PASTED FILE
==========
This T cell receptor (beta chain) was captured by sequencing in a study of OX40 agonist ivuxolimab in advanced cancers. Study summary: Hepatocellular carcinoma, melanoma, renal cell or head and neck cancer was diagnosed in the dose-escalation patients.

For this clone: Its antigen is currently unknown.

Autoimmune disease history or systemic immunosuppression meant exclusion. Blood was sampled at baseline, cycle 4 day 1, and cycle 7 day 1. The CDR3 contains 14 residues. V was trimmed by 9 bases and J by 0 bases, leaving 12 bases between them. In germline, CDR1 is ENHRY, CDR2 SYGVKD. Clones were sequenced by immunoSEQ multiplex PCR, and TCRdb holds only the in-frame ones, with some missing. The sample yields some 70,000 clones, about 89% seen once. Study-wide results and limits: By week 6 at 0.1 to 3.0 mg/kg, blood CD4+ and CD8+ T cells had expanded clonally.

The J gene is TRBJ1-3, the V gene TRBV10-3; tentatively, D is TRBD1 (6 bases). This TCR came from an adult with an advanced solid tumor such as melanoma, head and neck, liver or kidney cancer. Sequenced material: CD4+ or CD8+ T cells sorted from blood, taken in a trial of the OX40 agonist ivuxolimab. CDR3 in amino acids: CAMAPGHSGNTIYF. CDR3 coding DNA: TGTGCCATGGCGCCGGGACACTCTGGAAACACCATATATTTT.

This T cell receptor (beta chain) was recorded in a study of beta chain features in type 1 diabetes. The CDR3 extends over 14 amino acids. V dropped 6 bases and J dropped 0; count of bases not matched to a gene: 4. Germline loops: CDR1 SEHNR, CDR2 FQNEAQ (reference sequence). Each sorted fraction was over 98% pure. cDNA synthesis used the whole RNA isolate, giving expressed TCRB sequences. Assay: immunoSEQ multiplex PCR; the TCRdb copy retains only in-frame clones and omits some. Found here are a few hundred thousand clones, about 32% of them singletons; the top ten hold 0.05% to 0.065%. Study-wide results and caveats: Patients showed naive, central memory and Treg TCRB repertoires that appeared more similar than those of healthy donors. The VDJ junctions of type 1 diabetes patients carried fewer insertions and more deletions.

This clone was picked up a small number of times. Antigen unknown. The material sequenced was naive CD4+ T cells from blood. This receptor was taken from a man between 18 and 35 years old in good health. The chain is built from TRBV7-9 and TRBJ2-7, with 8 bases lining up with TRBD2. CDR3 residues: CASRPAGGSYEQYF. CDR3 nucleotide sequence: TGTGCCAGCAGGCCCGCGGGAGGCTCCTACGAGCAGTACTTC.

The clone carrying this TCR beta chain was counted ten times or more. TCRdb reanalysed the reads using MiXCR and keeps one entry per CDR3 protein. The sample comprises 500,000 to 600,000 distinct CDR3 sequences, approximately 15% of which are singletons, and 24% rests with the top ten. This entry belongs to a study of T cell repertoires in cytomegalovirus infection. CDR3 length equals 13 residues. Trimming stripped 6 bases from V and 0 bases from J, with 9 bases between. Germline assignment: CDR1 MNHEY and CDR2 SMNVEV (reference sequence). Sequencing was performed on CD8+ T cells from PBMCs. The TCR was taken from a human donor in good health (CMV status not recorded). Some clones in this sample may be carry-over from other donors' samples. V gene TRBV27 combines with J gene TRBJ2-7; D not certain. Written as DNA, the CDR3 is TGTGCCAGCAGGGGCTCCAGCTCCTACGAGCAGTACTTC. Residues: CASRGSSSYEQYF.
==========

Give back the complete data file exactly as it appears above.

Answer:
This T cell receptor (beta chain) was captured by sequencing in a study of OX40 agonist ivuxolimab in advanced cancers. Study summary: Hepatocellular carcinoma, melanoma, renal cell or head and neck cancer was diagnosed in the dose-escalation patients.

For this clone: Its antigen is currently unknown.

Autoimmune disease history or systemic immunosuppression meant exclusion. Blood was sampled at baseline, cycle 4 day 1, and cycle 7 day 1. The CDR3 contains 14 residues. V was trimmed by 9 bases and J by 0 bases, leaving 12 bases between them. In germline, CDR1 is ENHRY, CDR2 SYGVKD. Clones were sequenced by immunoSEQ multiplex PCR, and TCRdb holds only the in-frame ones, with some missing. The sample yields some 70,000 clones, about 89% seen once. Study-wide results and limits: By week 6 at 0.1 to 3.0 mg/kg, blood CD4+ and CD8+ T cells had expanded clonally.

The J gene is TRBJ1-3, the V gene TRBV10-3; tentatively, D is TRBD1 (6 bases). This TCR came from an adult with an advanced solid tumor such as melanoma, head and neck, liver or kidney cancer. Sequenced material: CD4+ or CD8+ T cells sorted from blood, taken in a trial of the OX40 agonist ivuxolimab. CDR3 in amino acids: CAMAPGHSGNTIYF. CDR3 coding DNA: TGTGCCATGGCGCCGGGACACTCTGGAAACACCATATATTTT.

This T cell receptor (beta chain) was recorded in a study of beta chain features in type 1 diabetes. The CDR3 extends over 14 amino acids. V dropped 6 bases and J dropped 0; count of bases not matched to a gene: 4. Germline loops: CDR1 SEHNR, CDR2 FQNEAQ (reference sequence). Each sorted fraction was over 98% pure. cDNA synthesis used the whole RNA isolate, giving expressed TCRB sequences. Assay: immunoSEQ multiplex PCR; the TCRdb copy retains only in-frame clones and omits some. Found here are a few hundred thousand clones, about 32% of them singletons; the top ten hold 0.05% to 0.065%. Study-wide results and caveats: Patients showed naive, central memory and Treg TCRB repertoires that appeared more similar than those of healthy donors. The VDJ junctions of type 1 diabetes patients carried fewer insertions and more deletions.

This clone was picked up a small number of times. Antigen unknown. The material sequenced was naive CD4+ T cells from blood. This receptor was taken from a man between 18 and 35 years old in good health. The chain is built from TRBV7-9 and TRBJ2-7, with 8 bases lining up with TRBD2. CDR3 residues: CASRPAGGSYEQYF. CDR3 nucleotide sequence: TGTGCCAGCAGGCCCGCGGGAGGCTCCTACGAGCAGTACTTC.

The clone carrying this TCR beta chain was counted ten times or more. TCRdb reanalysed the reads using MiXCR and keeps one entry per CDR3 protein. The sample comprises 500,000 to 600,000 distinct CDR3 sequences, approximately 15% of which are singletons, and 24% rests with the top ten. This entry belongs to a study of T cell repertoires in cytomegalovirus infection. CDR3 length equals 13 residues. Trimming stripped 6 bases from V and 0 bases from J, with 9 bases between. Germline assignment: CDR1 MNHEY and CDR2 SMNVEV (reference sequence). Sequencing was performed on CD8+ T cells from PBMCs. The TCR was taken from a human donor in good health (CMV status not recorded). Some clones in this sample may be carry-over from other donors' samples. V gene TRBV27 combines with J gene TRBJ2-7; D not certain. Written as DNA, the CDR3 is TGTGCCAGCAGGGGCTCCAGCTCCTACGAGCAGTACTTC. Residues: CASRGSSSYEQYF.